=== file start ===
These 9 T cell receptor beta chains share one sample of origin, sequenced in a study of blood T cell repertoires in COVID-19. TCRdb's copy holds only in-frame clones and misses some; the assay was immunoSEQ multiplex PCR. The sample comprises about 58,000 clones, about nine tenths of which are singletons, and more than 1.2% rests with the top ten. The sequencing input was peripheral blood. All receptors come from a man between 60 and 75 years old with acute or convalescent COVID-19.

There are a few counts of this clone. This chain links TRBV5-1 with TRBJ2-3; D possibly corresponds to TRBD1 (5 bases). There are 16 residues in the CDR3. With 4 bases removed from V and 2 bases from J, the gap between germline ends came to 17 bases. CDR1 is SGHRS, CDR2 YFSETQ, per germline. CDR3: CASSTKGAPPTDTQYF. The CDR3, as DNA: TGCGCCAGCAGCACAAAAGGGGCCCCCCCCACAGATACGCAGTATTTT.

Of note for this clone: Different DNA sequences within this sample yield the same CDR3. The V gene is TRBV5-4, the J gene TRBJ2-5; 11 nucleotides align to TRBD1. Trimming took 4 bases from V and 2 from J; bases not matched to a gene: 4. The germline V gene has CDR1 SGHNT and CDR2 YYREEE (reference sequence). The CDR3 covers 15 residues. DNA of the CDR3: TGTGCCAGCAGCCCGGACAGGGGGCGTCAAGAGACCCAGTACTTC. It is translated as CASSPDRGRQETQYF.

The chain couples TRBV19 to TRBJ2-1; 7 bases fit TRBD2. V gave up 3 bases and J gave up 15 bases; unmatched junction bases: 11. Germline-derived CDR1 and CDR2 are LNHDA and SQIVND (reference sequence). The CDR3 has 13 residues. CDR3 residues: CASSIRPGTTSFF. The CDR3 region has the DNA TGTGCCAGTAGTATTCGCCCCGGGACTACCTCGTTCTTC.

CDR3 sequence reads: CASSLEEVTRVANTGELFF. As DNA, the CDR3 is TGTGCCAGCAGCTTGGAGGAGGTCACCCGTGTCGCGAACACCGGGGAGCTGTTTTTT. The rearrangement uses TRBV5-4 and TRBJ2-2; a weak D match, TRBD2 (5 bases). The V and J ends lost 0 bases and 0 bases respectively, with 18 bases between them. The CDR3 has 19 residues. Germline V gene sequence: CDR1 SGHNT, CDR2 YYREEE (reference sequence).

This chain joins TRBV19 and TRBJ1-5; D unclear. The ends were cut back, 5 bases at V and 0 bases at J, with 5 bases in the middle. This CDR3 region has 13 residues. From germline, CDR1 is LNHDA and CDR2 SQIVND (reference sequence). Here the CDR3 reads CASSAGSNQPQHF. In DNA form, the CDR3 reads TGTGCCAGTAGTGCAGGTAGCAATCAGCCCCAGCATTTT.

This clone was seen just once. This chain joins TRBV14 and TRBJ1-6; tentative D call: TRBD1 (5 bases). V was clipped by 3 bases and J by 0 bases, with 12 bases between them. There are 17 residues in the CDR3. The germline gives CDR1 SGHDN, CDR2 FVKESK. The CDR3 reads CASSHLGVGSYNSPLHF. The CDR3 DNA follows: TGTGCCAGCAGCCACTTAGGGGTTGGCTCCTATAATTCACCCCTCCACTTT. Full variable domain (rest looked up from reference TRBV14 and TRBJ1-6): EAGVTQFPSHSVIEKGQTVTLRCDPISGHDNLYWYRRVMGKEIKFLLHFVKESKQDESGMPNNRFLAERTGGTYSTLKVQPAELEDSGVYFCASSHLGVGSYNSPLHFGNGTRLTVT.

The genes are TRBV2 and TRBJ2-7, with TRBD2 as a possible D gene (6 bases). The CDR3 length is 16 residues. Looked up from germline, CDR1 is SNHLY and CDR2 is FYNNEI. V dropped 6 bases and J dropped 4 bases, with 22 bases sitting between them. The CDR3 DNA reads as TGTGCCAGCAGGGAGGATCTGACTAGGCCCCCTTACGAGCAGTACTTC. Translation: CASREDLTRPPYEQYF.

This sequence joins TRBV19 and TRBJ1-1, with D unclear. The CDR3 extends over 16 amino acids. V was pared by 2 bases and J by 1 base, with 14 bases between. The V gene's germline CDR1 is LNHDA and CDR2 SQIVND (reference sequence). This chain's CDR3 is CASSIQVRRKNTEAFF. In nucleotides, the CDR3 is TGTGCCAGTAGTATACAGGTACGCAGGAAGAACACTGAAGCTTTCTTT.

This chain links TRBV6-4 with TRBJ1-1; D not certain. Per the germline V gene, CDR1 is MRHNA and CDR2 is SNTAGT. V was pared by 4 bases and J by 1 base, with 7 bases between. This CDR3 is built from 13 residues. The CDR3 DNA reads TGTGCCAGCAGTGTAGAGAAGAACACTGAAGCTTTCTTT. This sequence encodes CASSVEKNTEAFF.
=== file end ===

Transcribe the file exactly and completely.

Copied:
These 9 T cell receptor beta chains share one sample of origin, sequenced in a study of blood T cell repertoires in COVID-19. TCRdb's copy holds only in-frame clones and misses some; the assay was immunoSEQ multiplex PCR. The sample comprises about 58,000 clones, about nine tenths of which are singletons, and more than 1.2% rests with the top ten. The sequencing input was peripheral blood. All receptors come from a man between 60 and 75 years old with acute or convalescent COVID-19.

There are a few counts of this clone. This chain links TRBV5-1 with TRBJ2-3; D possibly corresponds to TRBD1 (5 bases). There are 16 residues in the CDR3. With 4 bases removed from V and 2 bases from J, the gap between germline ends came to 17 bases. CDR1 is SGHRS, CDR2 YFSETQ, per germline. CDR3: CASSTKGAPPTDTQYF. The CDR3, as DNA: TGCGCCAGCAGCACAAAAGGGGCCCCCCCCACAGATACGCAGTATTTT.

Of note for this clone: Different DNA sequences within this sample yield the same CDR3. The V gene is TRBV5-4, the J gene TRBJ2-5; 11 nucleotides align to TRBD1. Trimming took 4 bases from V and 2 from J; bases not matched to a gene: 4. The germline V gene has CDR1 SGHNT and CDR2 YYREEE (reference sequence). The CDR3 covers 15 residues. DNA of the CDR3: TGTGCCAGCAGCCCGGACAGGGGGCGTCAAGAGACCCAGTACTTC. It is translated as CASSPDRGRQETQYF.

The chain couples TRBV19 to TRBJ2-1; 7 bases fit TRBD2. V gave up 3 bases and J gave up 15 bases; unmatched junction bases: 11. Germline-derived CDR1 and CDR2 are LNHDA and SQIVND (reference sequence). The CDR3 has 13 residues. CDR3 residues: CASSIRPGTTSFF. The CDR3 region has the DNA TGTGCCAGTAGTATTCGCCCCGGGACTACCTCGTTCTTC.

CDR3 sequence reads: CASSLEEVTRVANTGELFF. As DNA, the CDR3 is TGTGCCAGCAGCTTGGAGGAGGTCACCCGTGTCGCGAACACCGGGGAGCTGTTTTTT. The rearrangement uses TRBV5-4 and TRBJ2-2; a weak D match, TRBD2 (5 bases). The V and J ends lost 0 bases and 0 bases respectively, with 18 bases between them. The CDR3 has 19 residues. Germline V gene sequence: CDR1 SGHNT, CDR2 YYREEE (reference sequence).

This chain joins TRBV19 and TRBJ1-5; D unclear. The ends were cut back, 5 bases at V and 0 bases at J, with 5 bases in the middle. This CDR3 region has 13 residues. From germline, CDR1 is LNHDA and CDR2 SQIVND (reference sequence). Here the CDR3 reads CASSAGSNQPQHF. In DNA form, the CDR3 reads TGTGCCAGTAGTGCAGGTAGCAATCAGCCCCAGCATTTT.

This clone was seen just once. This chain joins TRBV14 and TRBJ1-6; tentative D call: TRBD1 (5 bases). V was clipped by 3 bases and J by 0 bases, with 12 bases between them. There are 17 residues in the CDR3. The germline gives CDR1 SGHDN, CDR2 FVKESK. The CDR3 reads CASSHLGVGSYNSPLHF. The CDR3 DNA follows: TGTGCCAGCAGCCACTTAGGGGTTGGCTCCTATAATTCACCCCTCCACTTT. Full variable domain (rest looked up from reference TRBV14 and TRBJ1-6): EAGVTQFPSHSVIEKGQTVTLRCDPISGHDNLYWYRRVMGKEIKFLLHFVKESKQDESGMPNNRFLAERTGGTYSTLKVQPAELEDSGVYFCASSHLGVGSYNSPLHFGNGTRLTVT.

The genes are TRBV2 and TRBJ2-7, with TRBD2 as a possible D gene (6 bases). The CDR3 length is 16 residues. Looked up from germline, CDR1 is SNHLY and CDR2 is FYNNEI. V dropped 6 bases and J dropped 4 bases, with 22 bases sitting between them. The CDR3 DNA reads as TGTGCCAGCAGGGAGGATCTGACTAGGCCCCCTTACGAGCAGTACTTC. Translation: CASREDLTRPPYEQYF.

This sequence joins TRBV19 and TRBJ1-1, with D unclear. The CDR3 extends over 16 amino acids. V was pared by 2 bases and J by 1 base, with 14 bases between. The V gene's germline CDR1 is LNHDA and CDR2 SQIVND (reference sequence). This chain's CDR3 is CASSIQVRRKNTEAFF. In nucleotides, the CDR3 is TGTGCCAGTAGTATACAGGTACGCAGGAAGAACACTGAAGCTTTCTTT.

This chain links TRBV6-4 with TRBJ1-1; D not certain. Per the germline V gene, CDR1 is MRHNA and CDR2 is SNTAGT. V was pared by 4 bases and J by 1 base, with 7 bases between. This CDR3 is built from 13 residues. The CDR3 DNA reads TGTGCCAGCAGTGTAGAGAAGAACACTGAAGCTTTCTTT. This sequence encodes CASSVEKNTEAFF.